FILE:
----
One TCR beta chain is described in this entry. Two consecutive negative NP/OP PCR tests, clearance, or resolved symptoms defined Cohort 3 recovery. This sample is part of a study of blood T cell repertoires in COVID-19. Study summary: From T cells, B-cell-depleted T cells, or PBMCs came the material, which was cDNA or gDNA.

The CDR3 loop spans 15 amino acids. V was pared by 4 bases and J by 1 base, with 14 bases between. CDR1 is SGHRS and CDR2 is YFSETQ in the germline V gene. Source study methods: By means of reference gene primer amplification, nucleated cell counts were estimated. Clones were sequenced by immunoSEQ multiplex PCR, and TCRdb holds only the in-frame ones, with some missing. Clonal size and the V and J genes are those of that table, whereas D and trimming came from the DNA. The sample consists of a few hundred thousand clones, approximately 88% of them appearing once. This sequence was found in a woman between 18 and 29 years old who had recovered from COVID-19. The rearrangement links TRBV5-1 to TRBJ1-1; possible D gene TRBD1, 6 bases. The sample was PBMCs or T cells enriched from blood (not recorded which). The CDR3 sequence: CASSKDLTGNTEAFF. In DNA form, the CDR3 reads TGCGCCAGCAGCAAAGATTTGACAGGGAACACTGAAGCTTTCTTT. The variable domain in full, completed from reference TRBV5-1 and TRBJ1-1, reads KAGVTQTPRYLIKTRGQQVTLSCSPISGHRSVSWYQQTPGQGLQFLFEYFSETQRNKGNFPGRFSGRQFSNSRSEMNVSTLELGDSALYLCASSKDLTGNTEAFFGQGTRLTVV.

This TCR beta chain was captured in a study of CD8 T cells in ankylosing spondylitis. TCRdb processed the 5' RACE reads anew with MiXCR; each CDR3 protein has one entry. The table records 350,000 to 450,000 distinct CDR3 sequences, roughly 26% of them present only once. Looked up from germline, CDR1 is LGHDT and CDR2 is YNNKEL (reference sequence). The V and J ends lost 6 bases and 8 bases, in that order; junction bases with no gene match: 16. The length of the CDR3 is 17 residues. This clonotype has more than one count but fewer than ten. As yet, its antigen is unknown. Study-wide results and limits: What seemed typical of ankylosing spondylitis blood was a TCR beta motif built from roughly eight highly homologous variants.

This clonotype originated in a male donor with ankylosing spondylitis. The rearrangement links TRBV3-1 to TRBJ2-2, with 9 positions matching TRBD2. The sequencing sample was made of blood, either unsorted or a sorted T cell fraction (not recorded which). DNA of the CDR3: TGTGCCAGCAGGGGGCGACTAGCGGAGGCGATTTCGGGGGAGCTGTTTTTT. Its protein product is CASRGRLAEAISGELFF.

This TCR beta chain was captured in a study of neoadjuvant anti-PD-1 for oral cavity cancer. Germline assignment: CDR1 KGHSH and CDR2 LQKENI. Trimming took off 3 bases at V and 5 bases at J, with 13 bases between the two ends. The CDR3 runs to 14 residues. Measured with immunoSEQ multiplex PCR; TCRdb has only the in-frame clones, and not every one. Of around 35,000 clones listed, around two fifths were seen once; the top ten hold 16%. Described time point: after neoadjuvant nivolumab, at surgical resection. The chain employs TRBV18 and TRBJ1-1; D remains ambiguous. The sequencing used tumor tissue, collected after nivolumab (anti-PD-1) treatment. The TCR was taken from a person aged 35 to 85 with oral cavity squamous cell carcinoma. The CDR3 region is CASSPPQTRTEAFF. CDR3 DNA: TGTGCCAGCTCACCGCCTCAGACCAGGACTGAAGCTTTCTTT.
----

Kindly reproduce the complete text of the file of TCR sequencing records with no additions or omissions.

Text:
One TCR beta chain is described in this entry. Two consecutive negative NP/OP PCR tests, clearance, or resolved symptoms defined Cohort 3 recovery. This sample is part of a study of blood T cell repertoires in COVID-19. Study summary: From T cells, B-cell-depleted T cells, or PBMCs came the material, which was cDNA or gDNA.

The CDR3 loop spans 15 amino acids. V was pared by 4 bases and J by 1 base, with 14 bases between. CDR1 is SGHRS and CDR2 is YFSETQ in the germline V gene. Source study methods: By means of reference gene primer amplification, nucleated cell counts were estimated. Clones were sequenced by immunoSEQ multiplex PCR, and TCRdb holds only the in-frame ones, with some missing. Clonal size and the V and J genes are those of that table, whereas D and trimming came from the DNA. The sample consists of a few hundred thousand clones, approximately 88% of them appearing once. This sequence was found in a woman between 18 and 29 years old who had recovered from COVID-19. The rearrangement links TRBV5-1 to TRBJ1-1; possible D gene TRBD1, 6 bases. The sample was PBMCs or T cells enriched from blood (not recorded which). The CDR3 sequence: CASSKDLTGNTEAFF. In DNA form, the CDR3 reads TGCGCCAGCAGCAAAGATTTGACAGGGAACACTGAAGCTTTCTTT. The variable domain in full, completed from reference TRBV5-1 and TRBJ1-1, reads KAGVTQTPRYLIKTRGQQVTLSCSPISGHRSVSWYQQTPGQGLQFLFEYFSETQRNKGNFPGRFSGRQFSNSRSEMNVSTLELGDSALYLCASSKDLTGNTEAFFGQGTRLTVV.

This TCR beta chain was captured in a study of CD8 T cells in ankylosing spondylitis. TCRdb processed the 5' RACE reads anew with MiXCR; each CDR3 protein has one entry. The table records 350,000 to 450,000 distinct CDR3 sequences, roughly 26% of them present only once. Looked up from germline, CDR1 is LGHDT and CDR2 is YNNKEL (reference sequence). The V and J ends lost 6 bases and 8 bases, in that order; junction bases with no gene match: 16. The length of the CDR3 is 17 residues. This clonotype has more than one count but fewer than ten. As yet, its antigen is unknown. Study-wide results and limits: What seemed typical of ankylosing spondylitis blood was a TCR beta motif built from roughly eight highly homologous variants.

This clonotype originated in a male donor with ankylosing spondylitis. The rearrangement links TRBV3-1 to TRBJ2-2, with 9 positions matching TRBD2. The sequencing sample was made of blood, either unsorted or a sorted T cell fraction (not recorded which). DNA of the CDR3: TGTGCCAGCAGGGGGCGACTAGCGGAGGCGATTTCGGGGGAGCTGTTTTTT. Its protein product is CASRGRLAEAISGELFF.

This TCR beta chain was captured in a study of neoadjuvant anti-PD-1 for oral cavity cancer. Germline assignment: CDR1 KGHSH and CDR2 LQKENI. Trimming took off 3 bases at V and 5 bases at J, with 13 bases between the two ends. The CDR3 runs to 14 residues. Measured with immunoSEQ multiplex PCR; TCRdb has only the in-frame clones, and not every one. Of around 35,000 clones listed, around two fifths were seen once; the top ten hold 16%. Described time point: after neoadjuvant nivolumab, at surgical resection. The chain employs TRBV18 and TRBJ1-1; D remains ambiguous. The sequencing used tumor tissue, collected after nivolumab (anti-PD-1) treatment. The TCR was taken from a person aged 35 to 85 with oral cavity squamous cell carcinoma. The CDR3 region is CASSPPQTRTEAFF. CDR3 DNA: TGTGCCAGCTCACCGCCTCAGACCAGGACTGAAGCTTTCTTT.